At the time I really thought we could do it. I just didn't know, of course, before we came into government, quite what the state of the finances were.
Within days, Cable too had to delve deep into Aristotle's toolbox of rhetorical devices (spin to you or me) in order to declare, with a straight face no less, that
We didn't break a promise. We made a commitment in our manifesto, we didn't win the election. We then entered into a coalition agreement, and it's the coalition agreement that is binding upon us and which I'm trying to honour.Of course, he can hardly say what most intelligent observers would think to be nearer the truth, i.e. that his party knew it was highly likely that they would have to countenance increasing tuition fees but the temptation to secure a sack-load of student votes in marginal constituencies trumped the danger of holing below the water the Lib Dems' repution for straight-talking (many in the political world knew this particular vessel had long been sinking).
Not only can we now say that the Lib Dems' hitherto successful tactic of assuming the moral high-ground is dead, but it is fair to say that Cable has single-handedly re-crafted the much cherished tradition in Britain that politicians ought to be held accountable to their manifesto commitments (not least to explicit pledges signed in the full media glare to buy-off a particular constituency of opinion). Or to put it another way: if you promise something at an election, then do a U-turn months later, don't be surprised to find the voters manning their U-boats.
What Cable is essentially saying is that once the Lib Dems assumed office in May, they discovered that the conditions on the ground had changed (as Israeli generals routinely say about Palestinian land) and therefore all previous promises can be annulled forthwith and without the necessity for the politician concerned to take any moral or practical responsibility. The annulling of such pledges is therefore not in the slightest the responsibility of the politician doing the the annulling. The moral power of a promise can thus be swept away without any feeling of guilt or remorse. No apology need be offered. Thanks to Clegg and Cable, politicians in future any future will feel less need to defer to convention when tempted to promise one thing to parts of the electorate, in order to secure their support, while knowing full well that the promise cannot or will not be kept. As long as he or she is able to say that the changed material conditions they discovered at some time in the future were unanticipated, they should, in the Cable/Clegg view of politics, be home and dry. Ahh the sweet smell of New Politics. Next you know, a Tory adviser will have to resign for telling the country that they've never had it so good.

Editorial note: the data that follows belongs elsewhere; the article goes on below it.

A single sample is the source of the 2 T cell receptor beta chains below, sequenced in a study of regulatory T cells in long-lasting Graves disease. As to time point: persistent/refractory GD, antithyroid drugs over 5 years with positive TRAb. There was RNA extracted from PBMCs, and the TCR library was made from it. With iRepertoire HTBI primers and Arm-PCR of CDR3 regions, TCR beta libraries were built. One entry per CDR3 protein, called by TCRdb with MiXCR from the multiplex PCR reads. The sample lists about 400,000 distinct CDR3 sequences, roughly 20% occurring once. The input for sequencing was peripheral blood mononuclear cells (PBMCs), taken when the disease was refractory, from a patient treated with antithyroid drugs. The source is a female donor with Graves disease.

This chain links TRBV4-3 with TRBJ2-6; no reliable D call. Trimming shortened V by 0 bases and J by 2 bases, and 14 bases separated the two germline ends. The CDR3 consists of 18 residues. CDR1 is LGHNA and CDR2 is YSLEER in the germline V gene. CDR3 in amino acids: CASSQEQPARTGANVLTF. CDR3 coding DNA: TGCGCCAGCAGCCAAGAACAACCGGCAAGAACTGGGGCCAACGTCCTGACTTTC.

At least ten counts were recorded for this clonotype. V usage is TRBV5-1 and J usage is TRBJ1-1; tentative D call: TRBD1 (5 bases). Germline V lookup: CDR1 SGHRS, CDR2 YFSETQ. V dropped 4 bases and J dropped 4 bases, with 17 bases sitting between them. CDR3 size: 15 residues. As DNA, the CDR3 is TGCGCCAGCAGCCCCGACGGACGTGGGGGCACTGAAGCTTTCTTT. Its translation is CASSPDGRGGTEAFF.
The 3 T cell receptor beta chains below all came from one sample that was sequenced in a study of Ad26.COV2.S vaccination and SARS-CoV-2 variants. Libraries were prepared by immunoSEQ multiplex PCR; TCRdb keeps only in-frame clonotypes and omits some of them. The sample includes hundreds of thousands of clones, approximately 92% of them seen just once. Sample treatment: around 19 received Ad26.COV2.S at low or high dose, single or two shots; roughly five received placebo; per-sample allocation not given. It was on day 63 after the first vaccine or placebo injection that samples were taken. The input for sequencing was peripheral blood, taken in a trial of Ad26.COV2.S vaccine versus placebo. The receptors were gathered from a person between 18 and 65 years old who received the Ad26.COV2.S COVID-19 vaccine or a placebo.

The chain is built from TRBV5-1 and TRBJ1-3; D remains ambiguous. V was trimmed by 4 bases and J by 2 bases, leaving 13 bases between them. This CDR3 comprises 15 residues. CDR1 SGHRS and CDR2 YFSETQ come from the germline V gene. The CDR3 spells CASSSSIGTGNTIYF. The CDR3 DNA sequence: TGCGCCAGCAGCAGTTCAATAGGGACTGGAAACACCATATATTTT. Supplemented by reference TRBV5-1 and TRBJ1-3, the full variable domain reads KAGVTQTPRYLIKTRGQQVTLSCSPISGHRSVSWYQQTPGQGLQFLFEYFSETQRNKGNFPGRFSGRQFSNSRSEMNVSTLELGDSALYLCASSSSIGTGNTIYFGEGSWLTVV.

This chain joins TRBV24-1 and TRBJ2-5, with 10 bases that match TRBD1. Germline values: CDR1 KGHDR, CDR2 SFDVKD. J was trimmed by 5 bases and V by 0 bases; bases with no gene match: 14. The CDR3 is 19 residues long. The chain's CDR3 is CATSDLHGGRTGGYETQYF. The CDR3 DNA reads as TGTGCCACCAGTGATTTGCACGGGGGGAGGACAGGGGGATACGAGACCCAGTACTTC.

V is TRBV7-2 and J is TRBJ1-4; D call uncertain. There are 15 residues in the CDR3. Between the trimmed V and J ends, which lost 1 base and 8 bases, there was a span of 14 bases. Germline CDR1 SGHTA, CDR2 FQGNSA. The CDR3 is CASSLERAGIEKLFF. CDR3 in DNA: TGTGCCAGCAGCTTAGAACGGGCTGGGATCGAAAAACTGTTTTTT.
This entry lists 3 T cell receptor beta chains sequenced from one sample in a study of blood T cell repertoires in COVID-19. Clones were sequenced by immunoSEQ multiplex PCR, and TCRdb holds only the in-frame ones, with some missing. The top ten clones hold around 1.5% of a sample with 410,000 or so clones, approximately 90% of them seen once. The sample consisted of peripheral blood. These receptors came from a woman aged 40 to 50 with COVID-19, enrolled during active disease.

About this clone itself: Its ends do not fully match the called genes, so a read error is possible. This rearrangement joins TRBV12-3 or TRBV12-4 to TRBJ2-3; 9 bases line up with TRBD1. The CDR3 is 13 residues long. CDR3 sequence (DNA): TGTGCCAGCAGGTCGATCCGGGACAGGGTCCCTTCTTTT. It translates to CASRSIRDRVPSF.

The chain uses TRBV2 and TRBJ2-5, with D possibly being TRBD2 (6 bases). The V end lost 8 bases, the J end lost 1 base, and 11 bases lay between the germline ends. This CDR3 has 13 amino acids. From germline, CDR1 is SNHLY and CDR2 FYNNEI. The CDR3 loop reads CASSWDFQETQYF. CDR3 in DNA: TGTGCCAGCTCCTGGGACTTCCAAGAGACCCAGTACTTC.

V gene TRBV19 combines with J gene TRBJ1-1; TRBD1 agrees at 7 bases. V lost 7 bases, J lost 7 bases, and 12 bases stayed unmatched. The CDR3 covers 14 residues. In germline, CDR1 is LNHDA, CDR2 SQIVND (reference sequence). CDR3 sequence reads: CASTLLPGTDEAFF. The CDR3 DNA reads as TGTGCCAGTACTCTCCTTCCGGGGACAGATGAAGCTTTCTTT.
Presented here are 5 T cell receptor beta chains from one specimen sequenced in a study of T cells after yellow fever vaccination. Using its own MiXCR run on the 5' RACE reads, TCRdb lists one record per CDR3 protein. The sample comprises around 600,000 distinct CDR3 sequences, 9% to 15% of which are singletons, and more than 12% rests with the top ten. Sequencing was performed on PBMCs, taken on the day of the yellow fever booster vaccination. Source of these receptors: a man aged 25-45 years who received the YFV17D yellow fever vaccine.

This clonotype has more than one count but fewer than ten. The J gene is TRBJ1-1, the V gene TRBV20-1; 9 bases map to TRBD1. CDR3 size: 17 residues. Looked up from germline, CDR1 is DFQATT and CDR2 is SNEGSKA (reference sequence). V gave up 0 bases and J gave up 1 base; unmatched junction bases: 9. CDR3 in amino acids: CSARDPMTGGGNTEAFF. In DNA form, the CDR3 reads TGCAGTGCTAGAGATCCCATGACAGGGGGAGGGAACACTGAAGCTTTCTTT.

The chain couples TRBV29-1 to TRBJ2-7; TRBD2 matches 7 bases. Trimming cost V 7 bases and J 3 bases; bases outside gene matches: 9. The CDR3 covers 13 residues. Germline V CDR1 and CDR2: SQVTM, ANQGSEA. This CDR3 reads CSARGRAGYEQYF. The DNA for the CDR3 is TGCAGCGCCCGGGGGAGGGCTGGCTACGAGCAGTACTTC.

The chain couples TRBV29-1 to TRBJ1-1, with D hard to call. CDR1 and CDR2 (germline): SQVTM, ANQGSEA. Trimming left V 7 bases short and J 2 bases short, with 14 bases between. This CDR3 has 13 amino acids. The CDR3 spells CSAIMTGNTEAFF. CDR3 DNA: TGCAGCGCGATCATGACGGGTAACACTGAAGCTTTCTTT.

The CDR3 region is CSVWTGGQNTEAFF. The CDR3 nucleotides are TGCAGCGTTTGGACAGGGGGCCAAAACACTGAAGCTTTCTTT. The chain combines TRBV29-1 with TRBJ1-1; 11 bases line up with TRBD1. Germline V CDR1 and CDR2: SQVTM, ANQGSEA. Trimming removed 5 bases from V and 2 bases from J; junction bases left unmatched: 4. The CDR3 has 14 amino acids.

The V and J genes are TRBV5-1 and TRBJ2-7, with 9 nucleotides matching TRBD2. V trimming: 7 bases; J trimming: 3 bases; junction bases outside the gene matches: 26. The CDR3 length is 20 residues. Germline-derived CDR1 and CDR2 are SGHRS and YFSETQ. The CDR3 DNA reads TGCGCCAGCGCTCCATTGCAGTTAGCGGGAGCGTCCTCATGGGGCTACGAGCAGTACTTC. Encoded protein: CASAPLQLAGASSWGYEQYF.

This is a highly dubious development not just for the Lib Dems but for our politics as a whole. It is important that we prevent this Lib Dem-inspired contagion from nfecting the age old principle that politicians be held to account for the promises they make at elections.